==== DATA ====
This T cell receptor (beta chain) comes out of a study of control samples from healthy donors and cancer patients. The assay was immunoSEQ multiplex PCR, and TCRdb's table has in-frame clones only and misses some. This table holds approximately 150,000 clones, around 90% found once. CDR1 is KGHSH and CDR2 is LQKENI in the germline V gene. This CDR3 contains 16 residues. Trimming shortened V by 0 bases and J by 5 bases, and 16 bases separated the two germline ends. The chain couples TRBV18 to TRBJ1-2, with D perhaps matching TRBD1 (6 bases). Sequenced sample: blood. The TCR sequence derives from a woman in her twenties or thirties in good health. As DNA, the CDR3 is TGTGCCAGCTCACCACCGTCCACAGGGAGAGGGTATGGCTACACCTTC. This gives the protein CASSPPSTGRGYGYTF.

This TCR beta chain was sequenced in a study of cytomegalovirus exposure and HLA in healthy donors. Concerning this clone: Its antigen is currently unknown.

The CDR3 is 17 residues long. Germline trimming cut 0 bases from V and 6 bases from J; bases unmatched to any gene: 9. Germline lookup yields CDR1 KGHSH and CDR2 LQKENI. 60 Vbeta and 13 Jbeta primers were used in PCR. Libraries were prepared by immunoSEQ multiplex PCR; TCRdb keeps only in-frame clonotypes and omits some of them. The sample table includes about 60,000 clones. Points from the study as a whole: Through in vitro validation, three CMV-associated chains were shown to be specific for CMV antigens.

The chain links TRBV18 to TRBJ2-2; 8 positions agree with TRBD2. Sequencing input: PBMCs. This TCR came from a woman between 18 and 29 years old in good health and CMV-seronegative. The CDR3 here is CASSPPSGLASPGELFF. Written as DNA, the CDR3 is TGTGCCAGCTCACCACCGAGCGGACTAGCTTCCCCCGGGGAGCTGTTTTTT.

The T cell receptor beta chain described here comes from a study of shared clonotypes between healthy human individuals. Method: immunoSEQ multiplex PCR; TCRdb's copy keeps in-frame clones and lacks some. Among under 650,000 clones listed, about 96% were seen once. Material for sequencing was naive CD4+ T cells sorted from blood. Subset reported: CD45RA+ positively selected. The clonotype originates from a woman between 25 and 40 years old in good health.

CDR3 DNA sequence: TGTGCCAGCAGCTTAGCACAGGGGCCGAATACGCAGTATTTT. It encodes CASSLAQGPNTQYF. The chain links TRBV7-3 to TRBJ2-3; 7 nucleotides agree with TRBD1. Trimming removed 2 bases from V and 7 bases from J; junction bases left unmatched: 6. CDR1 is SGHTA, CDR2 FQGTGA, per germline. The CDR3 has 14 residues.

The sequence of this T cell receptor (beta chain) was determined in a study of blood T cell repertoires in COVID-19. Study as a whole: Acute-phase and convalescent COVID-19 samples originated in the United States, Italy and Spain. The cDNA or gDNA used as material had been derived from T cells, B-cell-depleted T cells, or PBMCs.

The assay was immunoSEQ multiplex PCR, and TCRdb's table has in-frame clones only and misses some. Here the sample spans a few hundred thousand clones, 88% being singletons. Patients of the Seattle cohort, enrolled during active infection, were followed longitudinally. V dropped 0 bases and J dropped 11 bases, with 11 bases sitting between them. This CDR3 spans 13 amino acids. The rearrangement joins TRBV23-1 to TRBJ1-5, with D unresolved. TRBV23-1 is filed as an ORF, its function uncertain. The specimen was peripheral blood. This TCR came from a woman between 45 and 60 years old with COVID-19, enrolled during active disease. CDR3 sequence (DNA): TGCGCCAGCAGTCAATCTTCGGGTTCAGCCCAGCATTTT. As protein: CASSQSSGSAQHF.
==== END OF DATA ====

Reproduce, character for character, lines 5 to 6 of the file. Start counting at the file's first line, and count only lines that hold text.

The T cell receptor beta chain described here comes from a study of shared clonotypes between healthy human individuals. Method: immunoSEQ multiplex PCR; TCRdb's copy keeps in-frame clones and lacks some. Among under 650,000 clones listed, about 96% were seen once. Material for sequencing was naive CD4+ T cells sorted from blood. Subset reported: CD45RA+ positively selected. The clonotype originates from a woman between 25 and 40 years old in good health.

CDR3 DNA sequence: TGTGCCAGCAGCTTAGCACAGGGGCCGAATACGCAGTATTTT. It encodes CASSLAQGPNTQYF. The chain links TRBV7-3 to TRBJ2-3; 7 nucleotides agree with TRBD1. Trimming removed 2 bases from V and 7 bases from J; junction bases left unmatched: 6. CDR1 is SGHTA, CDR2 FQGTGA, per germline. The CDR3 has 14 residues.